Government decision to extend business operating period from 6.30 am to 6.30 pm under the Covid-19 lockdown regulations have brought great relief to the retail sector which is still struggling to recover lost business since the imposition of tighter measures in March.
Prior to the announcement yesterday, businesses were only limited to 8 hours of operating between 8.30 am and 4.30 pm.
However, the extension of operating hours is a welcome boost for retail players who were unfairly competing with unregistered retailers selling stock way past gazetted hours.
“The move implemented by Government this week is in support of its plans to re-open the economy in a careful manner taking Covid -19 pandemic into consideration which is still in our midst,” the Confederation of Zimbabwe Retailers (CZR) president, Denford Mutashu said.
Zimbabwe enforced one of the strictest lockdown regulations in the region to curb the spread of the pandemic and this hit hard on businesses as limited movement affected consumer spending.
This comes after the retail body had initially submitted an application to the government asking for an extension.
“All business stakeholders, consumers and the general public, while celebrating this move, should however remain vigilant in the fight against the invisible enemy, Covid-19 pandemic,” said Mutashu.
Cabinet has also approved the reopening of more than 16000 alcoholic beverages sector outlets across the country which had been shut since the beginning of April.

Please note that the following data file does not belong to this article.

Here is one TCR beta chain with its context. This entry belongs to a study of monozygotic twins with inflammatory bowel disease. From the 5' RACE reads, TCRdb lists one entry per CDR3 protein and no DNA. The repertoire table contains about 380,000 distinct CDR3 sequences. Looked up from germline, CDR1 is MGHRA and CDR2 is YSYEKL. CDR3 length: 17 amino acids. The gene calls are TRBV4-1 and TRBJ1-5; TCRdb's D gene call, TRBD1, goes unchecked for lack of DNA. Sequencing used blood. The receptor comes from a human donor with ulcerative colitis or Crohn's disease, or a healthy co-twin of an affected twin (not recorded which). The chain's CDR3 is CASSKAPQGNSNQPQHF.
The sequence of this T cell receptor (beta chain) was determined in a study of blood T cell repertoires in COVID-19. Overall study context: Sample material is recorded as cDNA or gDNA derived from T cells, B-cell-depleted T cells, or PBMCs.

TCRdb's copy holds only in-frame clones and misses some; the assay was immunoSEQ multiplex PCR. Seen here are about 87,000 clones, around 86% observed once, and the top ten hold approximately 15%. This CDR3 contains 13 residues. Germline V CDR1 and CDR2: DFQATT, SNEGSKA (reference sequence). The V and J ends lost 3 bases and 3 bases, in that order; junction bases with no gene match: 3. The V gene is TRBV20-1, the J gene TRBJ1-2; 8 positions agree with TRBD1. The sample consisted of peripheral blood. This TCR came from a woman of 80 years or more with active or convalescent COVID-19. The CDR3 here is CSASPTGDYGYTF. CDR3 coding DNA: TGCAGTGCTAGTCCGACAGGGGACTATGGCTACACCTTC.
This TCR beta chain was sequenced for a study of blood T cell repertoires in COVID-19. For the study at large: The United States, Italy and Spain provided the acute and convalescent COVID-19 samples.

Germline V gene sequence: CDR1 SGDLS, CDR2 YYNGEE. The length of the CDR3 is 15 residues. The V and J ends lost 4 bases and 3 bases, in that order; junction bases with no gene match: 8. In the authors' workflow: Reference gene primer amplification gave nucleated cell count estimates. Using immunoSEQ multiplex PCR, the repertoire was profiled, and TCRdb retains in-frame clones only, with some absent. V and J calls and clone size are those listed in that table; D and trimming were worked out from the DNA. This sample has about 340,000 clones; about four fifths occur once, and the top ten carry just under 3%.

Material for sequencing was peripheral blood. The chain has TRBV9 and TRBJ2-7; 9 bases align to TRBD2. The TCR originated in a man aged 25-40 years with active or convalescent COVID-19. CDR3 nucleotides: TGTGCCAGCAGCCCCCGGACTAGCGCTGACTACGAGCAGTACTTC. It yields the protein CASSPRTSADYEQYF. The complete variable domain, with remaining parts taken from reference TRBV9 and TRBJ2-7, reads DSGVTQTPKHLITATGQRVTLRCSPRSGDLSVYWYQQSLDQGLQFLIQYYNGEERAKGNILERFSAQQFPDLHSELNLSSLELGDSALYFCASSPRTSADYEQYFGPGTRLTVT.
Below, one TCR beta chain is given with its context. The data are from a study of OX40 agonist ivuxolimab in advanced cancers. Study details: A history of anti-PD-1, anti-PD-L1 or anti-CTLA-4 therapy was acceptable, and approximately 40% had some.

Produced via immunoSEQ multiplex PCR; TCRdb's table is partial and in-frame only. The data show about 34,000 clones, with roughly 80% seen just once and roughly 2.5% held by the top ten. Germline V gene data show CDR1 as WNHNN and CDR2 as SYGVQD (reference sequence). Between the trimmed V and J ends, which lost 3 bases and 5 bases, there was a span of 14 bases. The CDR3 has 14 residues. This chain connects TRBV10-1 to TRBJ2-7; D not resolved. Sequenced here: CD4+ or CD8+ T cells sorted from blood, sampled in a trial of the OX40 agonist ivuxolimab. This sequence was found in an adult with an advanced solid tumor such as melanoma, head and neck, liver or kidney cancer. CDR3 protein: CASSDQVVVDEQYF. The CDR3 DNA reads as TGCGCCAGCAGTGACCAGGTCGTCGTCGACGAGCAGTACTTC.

The sale of alcohol shall be in three categories which include firstly, licensed wholesalers, wine producers and bottle stores who shall sell to customers for consumption off premises.
Secondly, will be licensed restaurants, airports, recreational parks, house boats and camps that shall sell liquor to customers for consumption on premises during licensed hours and lastly licensed casinos and theaters that may sell liquor to customers for consumption on premises during licensed hours.
Liquor retailers who were restricted to only 8 hours of business have been losing business to shabeens which had arisen during the lockdown.
“All Shabeens that had mushroomed during the lockdown due to closure of bottle stores and bars, should be shut down immediately as they are now posing a serious health threat to communities,” Mutashu said.
Zimbabwe is gradually reopening its economy after nearly five months of stunted growth as a result of the lockdown measures.